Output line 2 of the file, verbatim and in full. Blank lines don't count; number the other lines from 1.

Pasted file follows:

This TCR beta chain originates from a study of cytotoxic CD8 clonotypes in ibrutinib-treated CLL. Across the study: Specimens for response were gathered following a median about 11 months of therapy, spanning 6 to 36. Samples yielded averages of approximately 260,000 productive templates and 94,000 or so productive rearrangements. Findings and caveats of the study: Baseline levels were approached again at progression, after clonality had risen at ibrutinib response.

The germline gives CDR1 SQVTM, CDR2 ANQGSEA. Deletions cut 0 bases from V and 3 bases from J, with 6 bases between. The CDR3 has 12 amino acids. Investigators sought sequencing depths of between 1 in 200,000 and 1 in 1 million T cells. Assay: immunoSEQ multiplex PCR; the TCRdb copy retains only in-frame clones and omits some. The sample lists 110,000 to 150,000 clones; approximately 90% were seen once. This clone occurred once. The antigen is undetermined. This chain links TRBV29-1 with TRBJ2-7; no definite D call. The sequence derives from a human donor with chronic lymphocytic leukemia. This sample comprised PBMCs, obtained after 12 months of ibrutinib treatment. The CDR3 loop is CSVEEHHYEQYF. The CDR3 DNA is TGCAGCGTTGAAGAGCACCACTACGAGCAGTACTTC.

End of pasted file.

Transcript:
The germline gives CDR1 SQVTM, CDR2 ANQGSEA. Deletions cut 0 bases from V and 3 bases from J, with 6 bases between. The CDR3 has 12 amino acids. Investigators sought sequencing depths of between 1 in 200,000 and 1 in 1 million T cells. Assay: immunoSEQ multiplex PCR; the TCRdb copy retains only in-frame clones and omits some. The sample lists 110,000 to 150,000 clones; approximately 90% were seen once. This clone occurred once. The antigen is undetermined. This chain links TRBV29-1 with TRBJ2-7; no definite D call. The sequence derives from a human donor with chronic lymphocytic leukemia. This sample comprised PBMCs, obtained after 12 months of ibrutinib treatment. The CDR3 loop is CSVEEHHYEQYF. The CDR3 DNA is TGCAGCGTTGAAGAGCACCACTACGAGCAGTACTTC.